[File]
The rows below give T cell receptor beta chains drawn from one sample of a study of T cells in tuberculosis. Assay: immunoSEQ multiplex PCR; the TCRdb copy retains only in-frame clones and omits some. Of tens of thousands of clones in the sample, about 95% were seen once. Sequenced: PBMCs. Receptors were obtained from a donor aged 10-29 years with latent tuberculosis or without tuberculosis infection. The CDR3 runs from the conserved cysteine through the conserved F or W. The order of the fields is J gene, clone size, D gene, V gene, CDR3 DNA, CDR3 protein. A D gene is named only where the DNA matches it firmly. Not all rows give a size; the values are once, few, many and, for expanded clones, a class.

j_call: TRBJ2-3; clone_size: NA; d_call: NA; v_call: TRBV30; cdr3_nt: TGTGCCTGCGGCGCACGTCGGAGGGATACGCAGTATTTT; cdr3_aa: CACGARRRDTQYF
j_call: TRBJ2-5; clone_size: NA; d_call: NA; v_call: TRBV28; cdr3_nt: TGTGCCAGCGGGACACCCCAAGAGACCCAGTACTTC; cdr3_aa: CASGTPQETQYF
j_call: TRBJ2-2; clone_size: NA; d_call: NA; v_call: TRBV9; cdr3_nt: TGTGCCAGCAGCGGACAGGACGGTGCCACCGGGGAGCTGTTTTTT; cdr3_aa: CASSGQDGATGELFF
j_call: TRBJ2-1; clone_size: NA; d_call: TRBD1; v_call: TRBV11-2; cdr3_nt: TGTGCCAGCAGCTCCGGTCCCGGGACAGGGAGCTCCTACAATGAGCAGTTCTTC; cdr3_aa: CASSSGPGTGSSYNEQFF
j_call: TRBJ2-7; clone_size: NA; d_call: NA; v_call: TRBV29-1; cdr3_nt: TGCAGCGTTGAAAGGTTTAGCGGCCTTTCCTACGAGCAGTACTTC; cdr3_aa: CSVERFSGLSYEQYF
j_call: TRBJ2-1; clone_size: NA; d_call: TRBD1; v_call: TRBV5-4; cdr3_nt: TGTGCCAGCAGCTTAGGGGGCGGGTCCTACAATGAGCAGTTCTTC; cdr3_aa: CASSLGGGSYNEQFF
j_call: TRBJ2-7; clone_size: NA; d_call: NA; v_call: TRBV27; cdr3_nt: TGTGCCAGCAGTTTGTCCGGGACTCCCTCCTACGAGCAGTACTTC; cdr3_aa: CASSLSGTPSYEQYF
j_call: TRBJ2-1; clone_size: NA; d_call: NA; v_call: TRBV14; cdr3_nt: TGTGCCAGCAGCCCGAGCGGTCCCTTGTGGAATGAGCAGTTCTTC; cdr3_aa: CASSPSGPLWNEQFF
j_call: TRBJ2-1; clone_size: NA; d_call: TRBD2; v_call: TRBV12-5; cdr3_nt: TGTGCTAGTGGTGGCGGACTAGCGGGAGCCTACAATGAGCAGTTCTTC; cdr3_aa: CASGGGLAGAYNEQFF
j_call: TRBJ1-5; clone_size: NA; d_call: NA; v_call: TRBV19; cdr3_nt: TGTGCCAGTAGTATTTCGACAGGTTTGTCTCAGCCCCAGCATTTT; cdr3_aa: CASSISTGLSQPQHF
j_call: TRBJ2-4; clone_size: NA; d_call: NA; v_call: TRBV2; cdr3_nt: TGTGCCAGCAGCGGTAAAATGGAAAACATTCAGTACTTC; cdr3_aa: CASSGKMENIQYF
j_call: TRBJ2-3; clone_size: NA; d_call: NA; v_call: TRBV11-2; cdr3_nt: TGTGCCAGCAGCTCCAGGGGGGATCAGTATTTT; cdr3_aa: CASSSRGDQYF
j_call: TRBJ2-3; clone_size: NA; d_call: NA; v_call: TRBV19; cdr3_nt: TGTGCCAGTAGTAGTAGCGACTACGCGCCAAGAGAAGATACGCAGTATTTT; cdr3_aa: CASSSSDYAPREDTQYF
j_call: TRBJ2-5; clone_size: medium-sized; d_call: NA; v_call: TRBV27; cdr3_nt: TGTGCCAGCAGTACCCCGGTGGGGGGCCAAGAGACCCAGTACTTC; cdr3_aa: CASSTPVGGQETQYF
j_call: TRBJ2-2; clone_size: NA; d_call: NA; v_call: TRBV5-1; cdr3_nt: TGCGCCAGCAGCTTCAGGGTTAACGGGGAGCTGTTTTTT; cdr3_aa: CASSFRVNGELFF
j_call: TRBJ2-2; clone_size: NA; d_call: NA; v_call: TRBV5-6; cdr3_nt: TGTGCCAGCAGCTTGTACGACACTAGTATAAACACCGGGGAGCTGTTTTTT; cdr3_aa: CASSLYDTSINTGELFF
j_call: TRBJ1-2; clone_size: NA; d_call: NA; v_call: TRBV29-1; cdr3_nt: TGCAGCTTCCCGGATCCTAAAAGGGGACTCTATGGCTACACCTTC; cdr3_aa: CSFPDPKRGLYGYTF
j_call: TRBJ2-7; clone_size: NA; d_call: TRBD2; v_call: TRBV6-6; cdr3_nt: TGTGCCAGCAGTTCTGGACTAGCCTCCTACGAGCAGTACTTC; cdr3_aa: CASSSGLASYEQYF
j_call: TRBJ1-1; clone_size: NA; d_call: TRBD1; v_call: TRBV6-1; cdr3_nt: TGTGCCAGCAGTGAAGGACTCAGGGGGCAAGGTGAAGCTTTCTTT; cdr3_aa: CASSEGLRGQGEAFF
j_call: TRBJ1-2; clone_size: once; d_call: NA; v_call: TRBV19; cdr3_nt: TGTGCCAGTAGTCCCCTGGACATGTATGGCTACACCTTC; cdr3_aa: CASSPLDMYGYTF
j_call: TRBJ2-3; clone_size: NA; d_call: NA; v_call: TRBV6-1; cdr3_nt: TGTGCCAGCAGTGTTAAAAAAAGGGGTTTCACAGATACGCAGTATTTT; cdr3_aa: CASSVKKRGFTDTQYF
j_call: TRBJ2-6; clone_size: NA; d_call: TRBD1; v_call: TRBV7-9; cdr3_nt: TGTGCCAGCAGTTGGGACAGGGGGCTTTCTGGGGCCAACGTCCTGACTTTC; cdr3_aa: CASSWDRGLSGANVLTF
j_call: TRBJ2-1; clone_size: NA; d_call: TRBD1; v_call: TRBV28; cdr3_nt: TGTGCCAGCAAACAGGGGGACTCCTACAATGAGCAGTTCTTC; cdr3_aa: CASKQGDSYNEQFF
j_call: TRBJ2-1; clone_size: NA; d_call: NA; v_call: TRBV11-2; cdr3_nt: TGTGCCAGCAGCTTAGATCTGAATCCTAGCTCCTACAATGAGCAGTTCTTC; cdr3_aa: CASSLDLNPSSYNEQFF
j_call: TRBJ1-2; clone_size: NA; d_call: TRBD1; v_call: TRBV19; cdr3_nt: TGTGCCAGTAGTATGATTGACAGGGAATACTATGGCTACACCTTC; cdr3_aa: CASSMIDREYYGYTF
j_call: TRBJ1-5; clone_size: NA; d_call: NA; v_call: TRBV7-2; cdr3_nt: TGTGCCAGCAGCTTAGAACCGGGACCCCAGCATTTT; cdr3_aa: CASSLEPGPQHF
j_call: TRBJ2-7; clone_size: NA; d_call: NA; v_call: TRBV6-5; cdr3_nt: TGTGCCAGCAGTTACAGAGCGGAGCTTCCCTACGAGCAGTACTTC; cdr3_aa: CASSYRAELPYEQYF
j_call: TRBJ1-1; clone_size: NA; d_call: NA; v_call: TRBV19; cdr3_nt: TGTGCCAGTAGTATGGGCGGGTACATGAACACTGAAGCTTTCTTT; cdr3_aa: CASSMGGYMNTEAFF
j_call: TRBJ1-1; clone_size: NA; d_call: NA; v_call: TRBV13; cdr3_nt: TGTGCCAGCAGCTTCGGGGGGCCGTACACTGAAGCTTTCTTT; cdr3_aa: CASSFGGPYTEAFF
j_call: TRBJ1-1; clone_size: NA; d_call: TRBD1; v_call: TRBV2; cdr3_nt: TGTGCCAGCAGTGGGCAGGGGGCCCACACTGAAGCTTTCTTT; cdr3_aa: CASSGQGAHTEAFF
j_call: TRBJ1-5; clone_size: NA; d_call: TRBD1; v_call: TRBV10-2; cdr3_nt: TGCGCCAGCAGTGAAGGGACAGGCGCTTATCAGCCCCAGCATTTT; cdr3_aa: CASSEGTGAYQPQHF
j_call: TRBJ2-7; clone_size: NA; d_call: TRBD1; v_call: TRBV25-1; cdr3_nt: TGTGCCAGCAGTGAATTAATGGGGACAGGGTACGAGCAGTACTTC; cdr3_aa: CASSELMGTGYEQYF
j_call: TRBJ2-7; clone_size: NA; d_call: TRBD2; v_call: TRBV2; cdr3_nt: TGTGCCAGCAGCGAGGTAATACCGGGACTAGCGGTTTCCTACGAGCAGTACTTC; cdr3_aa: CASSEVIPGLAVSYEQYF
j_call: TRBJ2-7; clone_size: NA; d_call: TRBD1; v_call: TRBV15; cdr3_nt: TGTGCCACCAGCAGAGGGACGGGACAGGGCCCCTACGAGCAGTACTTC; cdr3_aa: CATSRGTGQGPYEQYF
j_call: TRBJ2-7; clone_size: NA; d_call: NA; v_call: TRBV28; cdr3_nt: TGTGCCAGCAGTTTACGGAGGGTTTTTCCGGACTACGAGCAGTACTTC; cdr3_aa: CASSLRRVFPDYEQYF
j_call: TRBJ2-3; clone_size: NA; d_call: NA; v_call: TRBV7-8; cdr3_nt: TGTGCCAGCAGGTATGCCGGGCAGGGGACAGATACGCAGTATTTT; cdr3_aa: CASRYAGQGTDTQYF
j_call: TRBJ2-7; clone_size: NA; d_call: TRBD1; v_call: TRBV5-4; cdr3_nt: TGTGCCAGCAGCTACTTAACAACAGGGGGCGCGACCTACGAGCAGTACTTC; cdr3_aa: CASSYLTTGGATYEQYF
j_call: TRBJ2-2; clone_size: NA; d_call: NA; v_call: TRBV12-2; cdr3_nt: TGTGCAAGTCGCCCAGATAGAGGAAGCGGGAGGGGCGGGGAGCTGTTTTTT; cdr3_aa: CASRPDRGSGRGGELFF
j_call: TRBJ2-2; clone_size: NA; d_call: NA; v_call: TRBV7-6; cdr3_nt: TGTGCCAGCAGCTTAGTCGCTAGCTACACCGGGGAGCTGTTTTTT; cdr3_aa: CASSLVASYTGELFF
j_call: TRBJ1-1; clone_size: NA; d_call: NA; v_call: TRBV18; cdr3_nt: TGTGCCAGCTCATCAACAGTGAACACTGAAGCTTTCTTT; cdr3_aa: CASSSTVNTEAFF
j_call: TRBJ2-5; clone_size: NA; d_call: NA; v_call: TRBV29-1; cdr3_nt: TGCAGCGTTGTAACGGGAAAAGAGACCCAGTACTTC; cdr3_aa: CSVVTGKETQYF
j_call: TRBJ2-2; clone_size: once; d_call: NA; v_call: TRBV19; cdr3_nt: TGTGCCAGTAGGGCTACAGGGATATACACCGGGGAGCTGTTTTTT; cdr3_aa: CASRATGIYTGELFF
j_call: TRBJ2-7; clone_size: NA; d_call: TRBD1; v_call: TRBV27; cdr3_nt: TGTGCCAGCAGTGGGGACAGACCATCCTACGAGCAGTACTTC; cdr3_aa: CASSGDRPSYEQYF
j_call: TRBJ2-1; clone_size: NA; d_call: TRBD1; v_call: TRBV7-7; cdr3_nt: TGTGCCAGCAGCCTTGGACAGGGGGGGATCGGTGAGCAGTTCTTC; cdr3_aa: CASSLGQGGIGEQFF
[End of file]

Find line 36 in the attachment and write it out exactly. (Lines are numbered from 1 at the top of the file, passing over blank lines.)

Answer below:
j_call: TRBJ2-7; clone_size: NA; d_call: NA; v_call: TRBV28; cdr3_nt: TGTGCCAGCAGTTTACGGAGGGTTTTTCCGGACTACGAGCAGTACTTC; cdr3_aa: CASSLRRVFPDYEQYF